The "cash" £14,586,366 held by the London banks above named, small as it is compared with their liabilities payable on demand, consists largely of mere deposits (credits) with the Bank of England, thus constituting the latter the almost exclusive base upon which rests this towering superstructure of bank credit. The Economist has recently, said "the reserve of the Bank of England is the only reserve the nation possesses, and has not been increased in proportion to the very great amount of the demands to which the bank is now exposed, as compared to those it had formerly to meet." The weight of these "demands" may be inferred from the fact that during October and November, 1874, the deficiency of the bank note reserve of the Bank of England, as compared with the mere bankers' balances in its hands, ranged from £734,000 to £2,478,000. The reason why the burden has so increased, is found in the fact that, while since 1844, the trade of Great Britain has increased many fold, the circulation of coin has increased but little, and that of notes not issued on coin or bullion actually in hand, not at all. Hence the growing trade has annually to call upon banks for an increasing page 14 volume of their inferior substitute, credit circulating through the London and other clearing-houses.*
Judge Kelley and the gathering hosts of which he is now the acknowledged leader, only demand that the people of this country shall no longer be placed under the tyranny of such legislation as limits the money of the country below the actual wants of business, to be followed by the creation of an inflated, expensive, and unstable bank credit system like that of England. To that end, they advocate a full volumed currency, at all times interconvertible with United States bonds bearing a fixed rate of interest, not exceeding 3.65 per cent. Such a currency will in time cause nearly all business to be done for cash as in 1864-5, and will save us from those desolating crises which, sooner or later, in Great Britain, here, or elsewhere, follow an inflated credit substitute for a sufficient volume of "current money of the realm."†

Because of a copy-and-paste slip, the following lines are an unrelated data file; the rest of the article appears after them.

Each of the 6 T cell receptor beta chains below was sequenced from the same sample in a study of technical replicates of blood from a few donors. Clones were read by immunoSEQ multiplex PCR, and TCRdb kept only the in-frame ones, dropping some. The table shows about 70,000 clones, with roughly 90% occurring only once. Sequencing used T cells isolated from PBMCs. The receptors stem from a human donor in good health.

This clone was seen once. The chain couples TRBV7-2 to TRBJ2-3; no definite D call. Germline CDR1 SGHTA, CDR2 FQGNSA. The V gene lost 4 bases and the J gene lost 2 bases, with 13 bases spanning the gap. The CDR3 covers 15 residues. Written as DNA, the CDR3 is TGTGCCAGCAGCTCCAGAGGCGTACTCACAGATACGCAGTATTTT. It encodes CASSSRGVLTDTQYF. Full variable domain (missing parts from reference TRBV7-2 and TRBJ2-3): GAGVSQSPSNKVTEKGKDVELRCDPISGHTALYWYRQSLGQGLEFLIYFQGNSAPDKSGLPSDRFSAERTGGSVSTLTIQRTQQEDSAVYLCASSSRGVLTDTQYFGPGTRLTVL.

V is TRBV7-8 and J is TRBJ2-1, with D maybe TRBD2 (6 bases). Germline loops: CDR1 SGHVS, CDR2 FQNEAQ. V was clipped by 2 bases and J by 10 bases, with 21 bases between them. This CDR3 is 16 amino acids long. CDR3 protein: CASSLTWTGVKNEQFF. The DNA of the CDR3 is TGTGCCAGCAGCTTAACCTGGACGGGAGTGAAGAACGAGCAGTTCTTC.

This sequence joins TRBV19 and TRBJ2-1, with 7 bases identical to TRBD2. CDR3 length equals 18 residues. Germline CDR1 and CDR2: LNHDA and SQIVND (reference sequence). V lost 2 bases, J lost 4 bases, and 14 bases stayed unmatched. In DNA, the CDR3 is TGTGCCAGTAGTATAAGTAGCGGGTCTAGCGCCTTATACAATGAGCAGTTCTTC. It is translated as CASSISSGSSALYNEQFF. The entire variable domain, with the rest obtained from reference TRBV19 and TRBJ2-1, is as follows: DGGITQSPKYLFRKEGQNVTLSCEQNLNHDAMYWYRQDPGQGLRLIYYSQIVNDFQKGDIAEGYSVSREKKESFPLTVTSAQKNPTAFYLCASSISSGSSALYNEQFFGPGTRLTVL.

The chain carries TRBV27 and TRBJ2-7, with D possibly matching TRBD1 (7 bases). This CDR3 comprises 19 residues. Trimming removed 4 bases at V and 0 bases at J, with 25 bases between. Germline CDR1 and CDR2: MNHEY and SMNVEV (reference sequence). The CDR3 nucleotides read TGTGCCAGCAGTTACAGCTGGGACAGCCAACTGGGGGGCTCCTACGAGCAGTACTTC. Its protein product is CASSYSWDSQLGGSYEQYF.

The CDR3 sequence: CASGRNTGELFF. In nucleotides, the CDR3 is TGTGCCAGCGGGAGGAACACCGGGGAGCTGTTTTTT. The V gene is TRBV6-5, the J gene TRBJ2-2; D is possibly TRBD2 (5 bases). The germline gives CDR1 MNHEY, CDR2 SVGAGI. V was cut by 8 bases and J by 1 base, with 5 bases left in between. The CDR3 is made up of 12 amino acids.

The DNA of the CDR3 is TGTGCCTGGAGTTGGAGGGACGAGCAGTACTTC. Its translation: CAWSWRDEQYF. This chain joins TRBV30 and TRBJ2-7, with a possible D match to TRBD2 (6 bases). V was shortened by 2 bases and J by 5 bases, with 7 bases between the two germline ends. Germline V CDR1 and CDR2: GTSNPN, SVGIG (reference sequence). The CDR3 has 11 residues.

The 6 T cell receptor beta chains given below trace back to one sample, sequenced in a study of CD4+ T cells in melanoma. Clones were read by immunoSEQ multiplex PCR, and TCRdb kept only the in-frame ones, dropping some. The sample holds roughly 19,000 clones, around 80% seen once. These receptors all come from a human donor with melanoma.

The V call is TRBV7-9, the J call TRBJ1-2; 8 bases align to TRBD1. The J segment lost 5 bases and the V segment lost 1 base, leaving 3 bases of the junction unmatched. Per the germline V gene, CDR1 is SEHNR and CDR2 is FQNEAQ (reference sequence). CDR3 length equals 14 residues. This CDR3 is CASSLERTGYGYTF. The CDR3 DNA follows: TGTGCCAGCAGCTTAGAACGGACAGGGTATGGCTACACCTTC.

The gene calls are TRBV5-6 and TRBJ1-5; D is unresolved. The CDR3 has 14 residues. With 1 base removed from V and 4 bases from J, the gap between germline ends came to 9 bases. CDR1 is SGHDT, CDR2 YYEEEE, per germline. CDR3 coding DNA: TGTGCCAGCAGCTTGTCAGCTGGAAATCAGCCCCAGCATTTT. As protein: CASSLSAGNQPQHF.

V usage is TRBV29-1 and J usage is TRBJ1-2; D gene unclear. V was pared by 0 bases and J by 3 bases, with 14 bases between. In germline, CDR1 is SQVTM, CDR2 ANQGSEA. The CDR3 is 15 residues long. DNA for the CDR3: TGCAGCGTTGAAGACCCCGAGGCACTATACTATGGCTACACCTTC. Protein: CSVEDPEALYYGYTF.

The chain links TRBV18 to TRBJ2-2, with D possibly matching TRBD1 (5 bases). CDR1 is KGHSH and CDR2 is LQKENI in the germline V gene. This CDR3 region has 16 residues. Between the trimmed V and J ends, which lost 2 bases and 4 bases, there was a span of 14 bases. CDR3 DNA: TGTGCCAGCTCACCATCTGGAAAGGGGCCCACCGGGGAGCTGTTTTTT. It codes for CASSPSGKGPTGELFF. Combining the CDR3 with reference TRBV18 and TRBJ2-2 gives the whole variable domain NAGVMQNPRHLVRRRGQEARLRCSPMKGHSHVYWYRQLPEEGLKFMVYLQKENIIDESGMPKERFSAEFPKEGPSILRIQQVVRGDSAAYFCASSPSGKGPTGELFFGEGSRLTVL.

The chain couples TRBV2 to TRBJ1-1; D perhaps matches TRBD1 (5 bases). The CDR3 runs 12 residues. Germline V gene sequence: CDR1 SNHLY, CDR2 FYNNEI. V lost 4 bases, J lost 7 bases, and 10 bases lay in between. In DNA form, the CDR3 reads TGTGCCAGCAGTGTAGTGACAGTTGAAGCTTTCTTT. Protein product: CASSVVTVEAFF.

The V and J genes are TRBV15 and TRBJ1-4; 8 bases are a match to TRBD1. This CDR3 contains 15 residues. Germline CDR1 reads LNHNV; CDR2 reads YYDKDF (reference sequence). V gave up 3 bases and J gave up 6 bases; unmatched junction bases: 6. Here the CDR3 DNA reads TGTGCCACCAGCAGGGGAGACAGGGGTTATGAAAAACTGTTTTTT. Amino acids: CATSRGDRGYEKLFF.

Henry Carey Baird.Philadelphia, August 2, 1875.
* In 1844 the deposits in the following banks were :—
|London and County||£1,231,000|
|London Joint Stock||2,245,000|
|London and Westminster||2,076,000|
|In 1874 they were :—|
|London and County||£19,892,586|